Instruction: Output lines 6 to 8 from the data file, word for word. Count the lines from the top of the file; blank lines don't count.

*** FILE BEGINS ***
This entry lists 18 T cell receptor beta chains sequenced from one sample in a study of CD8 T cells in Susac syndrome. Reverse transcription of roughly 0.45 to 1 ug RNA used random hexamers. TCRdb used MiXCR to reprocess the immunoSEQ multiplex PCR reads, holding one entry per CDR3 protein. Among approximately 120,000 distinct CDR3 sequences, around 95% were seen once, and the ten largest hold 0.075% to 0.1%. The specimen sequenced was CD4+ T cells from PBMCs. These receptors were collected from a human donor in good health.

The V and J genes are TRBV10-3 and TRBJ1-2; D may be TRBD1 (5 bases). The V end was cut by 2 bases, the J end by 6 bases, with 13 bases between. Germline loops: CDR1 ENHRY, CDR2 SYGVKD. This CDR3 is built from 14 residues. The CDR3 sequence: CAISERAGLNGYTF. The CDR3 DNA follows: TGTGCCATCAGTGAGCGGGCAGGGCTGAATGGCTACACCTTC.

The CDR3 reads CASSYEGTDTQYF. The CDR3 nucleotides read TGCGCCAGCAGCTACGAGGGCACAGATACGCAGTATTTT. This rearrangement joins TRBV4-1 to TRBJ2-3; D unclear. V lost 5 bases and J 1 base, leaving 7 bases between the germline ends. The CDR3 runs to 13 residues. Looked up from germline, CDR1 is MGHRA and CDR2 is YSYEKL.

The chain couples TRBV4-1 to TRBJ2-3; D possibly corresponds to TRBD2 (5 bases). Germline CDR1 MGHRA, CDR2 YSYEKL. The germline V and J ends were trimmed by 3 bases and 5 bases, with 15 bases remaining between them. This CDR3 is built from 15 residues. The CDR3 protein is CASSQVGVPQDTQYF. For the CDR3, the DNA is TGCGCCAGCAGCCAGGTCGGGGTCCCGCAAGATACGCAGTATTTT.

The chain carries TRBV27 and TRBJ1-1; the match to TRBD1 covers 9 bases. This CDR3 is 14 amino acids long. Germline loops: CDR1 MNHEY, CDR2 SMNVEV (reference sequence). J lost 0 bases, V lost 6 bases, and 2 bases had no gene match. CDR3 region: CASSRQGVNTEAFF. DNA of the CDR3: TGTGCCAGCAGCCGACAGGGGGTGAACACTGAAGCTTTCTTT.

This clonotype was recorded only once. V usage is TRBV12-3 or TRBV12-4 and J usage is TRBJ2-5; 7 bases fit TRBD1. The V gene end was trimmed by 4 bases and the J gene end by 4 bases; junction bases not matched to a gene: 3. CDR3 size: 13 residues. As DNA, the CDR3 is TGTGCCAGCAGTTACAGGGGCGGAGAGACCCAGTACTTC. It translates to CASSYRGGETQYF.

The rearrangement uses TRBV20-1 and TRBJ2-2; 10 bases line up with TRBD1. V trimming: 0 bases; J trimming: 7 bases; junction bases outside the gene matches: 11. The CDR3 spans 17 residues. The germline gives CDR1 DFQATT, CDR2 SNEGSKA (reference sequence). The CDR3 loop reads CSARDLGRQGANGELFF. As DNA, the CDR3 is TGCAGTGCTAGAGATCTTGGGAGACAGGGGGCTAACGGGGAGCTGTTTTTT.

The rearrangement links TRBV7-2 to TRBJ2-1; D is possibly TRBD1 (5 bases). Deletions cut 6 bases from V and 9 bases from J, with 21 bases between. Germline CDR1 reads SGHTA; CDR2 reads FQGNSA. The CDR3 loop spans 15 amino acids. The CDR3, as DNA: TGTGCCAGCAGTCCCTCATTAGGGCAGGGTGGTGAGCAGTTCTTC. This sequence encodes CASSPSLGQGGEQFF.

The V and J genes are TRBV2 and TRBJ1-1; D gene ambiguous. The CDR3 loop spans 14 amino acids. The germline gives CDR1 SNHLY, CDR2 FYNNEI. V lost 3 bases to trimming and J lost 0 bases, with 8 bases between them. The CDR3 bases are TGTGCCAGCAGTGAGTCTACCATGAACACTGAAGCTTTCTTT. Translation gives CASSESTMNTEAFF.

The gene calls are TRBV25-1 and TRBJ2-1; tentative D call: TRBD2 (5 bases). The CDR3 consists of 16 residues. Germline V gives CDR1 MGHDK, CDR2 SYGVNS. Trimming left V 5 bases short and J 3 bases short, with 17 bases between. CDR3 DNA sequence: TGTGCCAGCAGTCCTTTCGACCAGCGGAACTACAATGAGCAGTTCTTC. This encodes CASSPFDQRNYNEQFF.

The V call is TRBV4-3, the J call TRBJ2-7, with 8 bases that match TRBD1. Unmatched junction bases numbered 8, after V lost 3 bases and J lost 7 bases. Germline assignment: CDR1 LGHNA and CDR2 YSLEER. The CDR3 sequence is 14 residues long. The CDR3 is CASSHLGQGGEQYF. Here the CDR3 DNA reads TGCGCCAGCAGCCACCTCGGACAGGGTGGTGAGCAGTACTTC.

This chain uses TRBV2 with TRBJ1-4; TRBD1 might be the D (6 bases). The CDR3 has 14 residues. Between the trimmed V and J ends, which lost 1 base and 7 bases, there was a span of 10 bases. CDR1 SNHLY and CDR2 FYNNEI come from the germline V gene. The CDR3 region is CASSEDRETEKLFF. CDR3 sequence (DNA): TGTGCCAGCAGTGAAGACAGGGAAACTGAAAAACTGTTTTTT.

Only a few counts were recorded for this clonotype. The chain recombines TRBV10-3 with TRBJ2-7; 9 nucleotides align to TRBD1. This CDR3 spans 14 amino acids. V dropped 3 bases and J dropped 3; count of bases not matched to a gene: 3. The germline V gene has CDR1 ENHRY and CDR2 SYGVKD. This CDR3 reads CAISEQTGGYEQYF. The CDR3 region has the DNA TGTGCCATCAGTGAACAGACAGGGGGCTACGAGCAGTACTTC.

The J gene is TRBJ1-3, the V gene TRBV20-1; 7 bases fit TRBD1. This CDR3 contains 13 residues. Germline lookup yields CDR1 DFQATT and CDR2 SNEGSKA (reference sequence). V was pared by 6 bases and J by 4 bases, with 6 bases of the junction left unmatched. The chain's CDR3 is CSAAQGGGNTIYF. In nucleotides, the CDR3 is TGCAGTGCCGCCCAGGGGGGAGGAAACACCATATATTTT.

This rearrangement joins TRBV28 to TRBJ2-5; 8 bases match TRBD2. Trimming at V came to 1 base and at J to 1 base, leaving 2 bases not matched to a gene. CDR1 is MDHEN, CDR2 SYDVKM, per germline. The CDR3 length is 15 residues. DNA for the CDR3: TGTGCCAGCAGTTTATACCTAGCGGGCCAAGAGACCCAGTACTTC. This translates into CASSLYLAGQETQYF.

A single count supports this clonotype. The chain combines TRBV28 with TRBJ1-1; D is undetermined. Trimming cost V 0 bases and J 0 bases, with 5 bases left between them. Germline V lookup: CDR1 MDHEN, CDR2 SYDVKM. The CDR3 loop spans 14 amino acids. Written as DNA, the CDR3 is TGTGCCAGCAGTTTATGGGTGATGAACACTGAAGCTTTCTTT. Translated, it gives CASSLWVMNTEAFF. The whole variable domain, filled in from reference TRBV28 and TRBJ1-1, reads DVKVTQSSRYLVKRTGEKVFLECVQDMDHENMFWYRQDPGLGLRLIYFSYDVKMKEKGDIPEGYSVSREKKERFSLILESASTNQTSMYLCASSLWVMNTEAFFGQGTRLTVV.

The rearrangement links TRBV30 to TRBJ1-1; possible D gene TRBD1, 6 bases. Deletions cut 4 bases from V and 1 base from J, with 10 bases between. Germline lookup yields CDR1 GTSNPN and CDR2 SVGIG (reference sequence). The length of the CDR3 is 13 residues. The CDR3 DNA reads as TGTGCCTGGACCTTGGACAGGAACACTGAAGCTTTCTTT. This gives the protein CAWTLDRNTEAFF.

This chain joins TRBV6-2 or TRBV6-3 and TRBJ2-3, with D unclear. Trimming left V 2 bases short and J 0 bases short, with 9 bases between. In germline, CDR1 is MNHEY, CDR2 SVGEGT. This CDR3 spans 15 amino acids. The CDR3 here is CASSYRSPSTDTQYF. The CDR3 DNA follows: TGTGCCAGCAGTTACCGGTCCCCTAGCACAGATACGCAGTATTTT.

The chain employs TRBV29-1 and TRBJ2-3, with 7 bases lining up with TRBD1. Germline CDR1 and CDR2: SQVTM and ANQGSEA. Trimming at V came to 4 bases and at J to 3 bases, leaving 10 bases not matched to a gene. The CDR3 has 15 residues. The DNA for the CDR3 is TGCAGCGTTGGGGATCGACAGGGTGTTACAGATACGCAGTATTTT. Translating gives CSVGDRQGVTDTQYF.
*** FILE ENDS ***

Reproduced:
This clonotype was recorded only once. V usage is TRBV12-3 or TRBV12-4 and J usage is TRBJ2-5; 7 bases fit TRBD1. The V gene end was trimmed by 4 bases and the J gene end by 4 bases; junction bases not matched to a gene: 3. CDR3 size: 13 residues. As DNA, the CDR3 is TGTGCCAGCAGTTACAGGGGCGGAGAGACCCAGTACTTC. It translates to CASSYRGGETQYF.

The rearrangement uses TRBV20-1 and TRBJ2-2; 10 bases line up with TRBD1. V trimming: 0 bases; J trimming: 7 bases; junction bases outside the gene matches: 11. The CDR3 spans 17 residues. The germline gives CDR1 DFQATT, CDR2 SNEGSKA (reference sequence). The CDR3 loop reads CSARDLGRQGANGELFF. As DNA, the CDR3 is TGCAGTGCTAGAGATCTTGGGAGACAGGGGGCTAACGGGGAGCTGTTTTTT.

The rearrangement links TRBV7-2 to TRBJ2-1; D is possibly TRBD1 (5 bases). Deletions cut 6 bases from V and 9 bases from J, with 21 bases between. Germline CDR1 reads SGHTA; CDR2 reads FQGNSA. The CDR3 loop spans 15 amino acids. The CDR3, as DNA: TGTGCCAGCAGTCCCTCATTAGGGCAGGGTGGTGAGCAGTTCTTC. This sequence encodes CASSPSLGQGGEQFF.